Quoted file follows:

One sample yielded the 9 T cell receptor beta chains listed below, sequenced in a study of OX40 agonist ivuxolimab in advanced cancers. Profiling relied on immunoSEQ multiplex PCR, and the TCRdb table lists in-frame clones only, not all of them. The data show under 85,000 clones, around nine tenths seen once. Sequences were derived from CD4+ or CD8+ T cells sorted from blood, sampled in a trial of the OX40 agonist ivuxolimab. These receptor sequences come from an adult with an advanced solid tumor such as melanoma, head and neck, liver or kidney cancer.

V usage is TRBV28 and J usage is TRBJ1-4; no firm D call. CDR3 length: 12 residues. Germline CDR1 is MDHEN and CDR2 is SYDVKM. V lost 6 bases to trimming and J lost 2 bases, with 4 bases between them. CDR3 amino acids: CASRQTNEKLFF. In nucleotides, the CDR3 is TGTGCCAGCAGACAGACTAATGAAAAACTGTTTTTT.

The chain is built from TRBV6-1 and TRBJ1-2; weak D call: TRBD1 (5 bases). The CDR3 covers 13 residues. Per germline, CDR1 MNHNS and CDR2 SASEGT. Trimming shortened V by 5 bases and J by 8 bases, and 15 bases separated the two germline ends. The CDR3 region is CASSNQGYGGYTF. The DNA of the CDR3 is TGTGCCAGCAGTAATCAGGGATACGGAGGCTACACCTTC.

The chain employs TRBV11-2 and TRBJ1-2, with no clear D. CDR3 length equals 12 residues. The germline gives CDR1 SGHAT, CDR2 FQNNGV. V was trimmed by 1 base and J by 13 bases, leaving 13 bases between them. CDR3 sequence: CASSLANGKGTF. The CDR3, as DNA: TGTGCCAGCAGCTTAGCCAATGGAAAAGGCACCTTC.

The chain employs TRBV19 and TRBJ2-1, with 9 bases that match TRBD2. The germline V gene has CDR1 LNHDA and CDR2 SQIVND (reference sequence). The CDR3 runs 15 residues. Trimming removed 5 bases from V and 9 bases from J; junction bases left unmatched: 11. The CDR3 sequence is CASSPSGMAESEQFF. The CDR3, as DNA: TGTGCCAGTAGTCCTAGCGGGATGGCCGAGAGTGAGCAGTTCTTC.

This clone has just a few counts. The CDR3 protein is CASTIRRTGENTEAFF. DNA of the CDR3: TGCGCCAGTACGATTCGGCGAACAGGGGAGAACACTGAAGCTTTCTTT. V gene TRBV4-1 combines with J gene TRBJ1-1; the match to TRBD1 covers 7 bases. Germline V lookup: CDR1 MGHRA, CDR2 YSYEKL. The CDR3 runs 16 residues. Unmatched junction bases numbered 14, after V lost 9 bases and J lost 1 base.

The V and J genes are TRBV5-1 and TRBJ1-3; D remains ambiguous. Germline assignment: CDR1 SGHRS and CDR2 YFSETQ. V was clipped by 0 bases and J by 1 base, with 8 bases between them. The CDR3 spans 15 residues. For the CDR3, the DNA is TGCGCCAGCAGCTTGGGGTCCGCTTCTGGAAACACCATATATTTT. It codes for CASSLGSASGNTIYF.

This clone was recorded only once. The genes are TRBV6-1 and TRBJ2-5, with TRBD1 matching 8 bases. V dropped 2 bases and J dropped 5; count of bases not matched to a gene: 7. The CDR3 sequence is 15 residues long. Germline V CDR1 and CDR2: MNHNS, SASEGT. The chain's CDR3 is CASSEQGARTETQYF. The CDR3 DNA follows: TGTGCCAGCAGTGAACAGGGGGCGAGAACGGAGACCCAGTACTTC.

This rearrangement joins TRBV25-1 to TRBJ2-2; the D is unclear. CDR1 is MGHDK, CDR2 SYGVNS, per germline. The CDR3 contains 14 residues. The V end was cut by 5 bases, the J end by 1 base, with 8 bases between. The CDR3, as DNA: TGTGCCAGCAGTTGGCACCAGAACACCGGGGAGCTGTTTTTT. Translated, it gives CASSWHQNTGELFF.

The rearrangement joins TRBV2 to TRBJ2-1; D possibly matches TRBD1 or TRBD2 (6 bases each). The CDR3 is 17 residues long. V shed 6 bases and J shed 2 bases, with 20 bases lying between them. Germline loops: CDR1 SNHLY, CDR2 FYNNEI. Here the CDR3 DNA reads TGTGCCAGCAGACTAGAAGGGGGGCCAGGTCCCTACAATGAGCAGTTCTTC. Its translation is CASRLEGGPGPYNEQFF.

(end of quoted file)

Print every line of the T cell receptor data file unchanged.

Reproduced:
One sample yielded the 9 T cell receptor beta chains listed below, sequenced in a study of OX40 agonist ivuxolimab in advanced cancers. Profiling relied on immunoSEQ multiplex PCR, and the TCRdb table lists in-frame clones only, not all of them. The data show under 85,000 clones, around nine tenths seen once. Sequences were derived from CD4+ or CD8+ T cells sorted from blood, sampled in a trial of the OX40 agonist ivuxolimab. These receptor sequences come from an adult with an advanced solid tumor such as melanoma, head and neck, liver or kidney cancer.

V usage is TRBV28 and J usage is TRBJ1-4; no firm D call. CDR3 length: 12 residues. Germline CDR1 is MDHEN and CDR2 is SYDVKM. V lost 6 bases to trimming and J lost 2 bases, with 4 bases between them. CDR3 amino acids: CASRQTNEKLFF. In nucleotides, the CDR3 is TGTGCCAGCAGACAGACTAATGAAAAACTGTTTTTT.

The chain is built from TRBV6-1 and TRBJ1-2; weak D call: TRBD1 (5 bases). The CDR3 covers 13 residues. Per germline, CDR1 MNHNS and CDR2 SASEGT. Trimming shortened V by 5 bases and J by 8 bases, and 15 bases separated the two germline ends. The CDR3 region is CASSNQGYGGYTF. The DNA of the CDR3 is TGTGCCAGCAGTAATCAGGGATACGGAGGCTACACCTTC.

The chain employs TRBV11-2 and TRBJ1-2, with no clear D. CDR3 length equals 12 residues. The germline gives CDR1 SGHAT, CDR2 FQNNGV. V was trimmed by 1 base and J by 13 bases, leaving 13 bases between them. CDR3 sequence: CASSLANGKGTF. The CDR3, as DNA: TGTGCCAGCAGCTTAGCCAATGGAAAAGGCACCTTC.

The chain employs TRBV19 and TRBJ2-1, with 9 bases that match TRBD2. The germline V gene has CDR1 LNHDA and CDR2 SQIVND (reference sequence). The CDR3 runs 15 residues. Trimming removed 5 bases from V and 9 bases from J; junction bases left unmatched: 11. The CDR3 sequence is CASSPSGMAESEQFF. The CDR3, as DNA: TGTGCCAGTAGTCCTAGCGGGATGGCCGAGAGTGAGCAGTTCTTC.

This clone has just a few counts. The CDR3 protein is CASTIRRTGENTEAFF. DNA of the CDR3: TGCGCCAGTACGATTCGGCGAACAGGGGAGAACACTGAAGCTTTCTTT. V gene TRBV4-1 combines with J gene TRBJ1-1; the match to TRBD1 covers 7 bases. Germline V lookup: CDR1 MGHRA, CDR2 YSYEKL. The CDR3 runs 16 residues. Unmatched junction bases numbered 14, after V lost 9 bases and J lost 1 base.

The V and J genes are TRBV5-1 and TRBJ1-3; D remains ambiguous. Germline assignment: CDR1 SGHRS and CDR2 YFSETQ. V was clipped by 0 bases and J by 1 base, with 8 bases between them. The CDR3 spans 15 residues. For the CDR3, the DNA is TGCGCCAGCAGCTTGGGGTCCGCTTCTGGAAACACCATATATTTT. It codes for CASSLGSASGNTIYF.

This clone was recorded only once. The genes are TRBV6-1 and TRBJ2-5, with TRBD1 matching 8 bases. V dropped 2 bases and J dropped 5; count of bases not matched to a gene: 7. The CDR3 sequence is 15 residues long. Germline V CDR1 and CDR2: MNHNS, SASEGT. The chain's CDR3 is CASSEQGARTETQYF. The CDR3 DNA follows: TGTGCCAGCAGTGAACAGGGGGCGAGAACGGAGACCCAGTACTTC.

This rearrangement joins TRBV25-1 to TRBJ2-2; the D is unclear. CDR1 is MGHDK, CDR2 SYGVNS, per germline. The CDR3 contains 14 residues. The V end was cut by 5 bases, the J end by 1 base, with 8 bases between. The CDR3, as DNA: TGTGCCAGCAGTTGGCACCAGAACACCGGGGAGCTGTTTTTT. Translated, it gives CASSWHQNTGELFF.

The rearrangement joins TRBV2 to TRBJ2-1; D possibly matches TRBD1 or TRBD2 (6 bases each). The CDR3 is 17 residues long. V shed 6 bases and J shed 2 bases, with 20 bases lying between them. Germline loops: CDR1 SNHLY, CDR2 FYNNEI. Here the CDR3 DNA reads TGTGCCAGCAGACTAGAAGGGGGGCCAGGTCCCTACAATGAGCAGTTCTTC. Its translation is CASRLEGGPGPYNEQFF.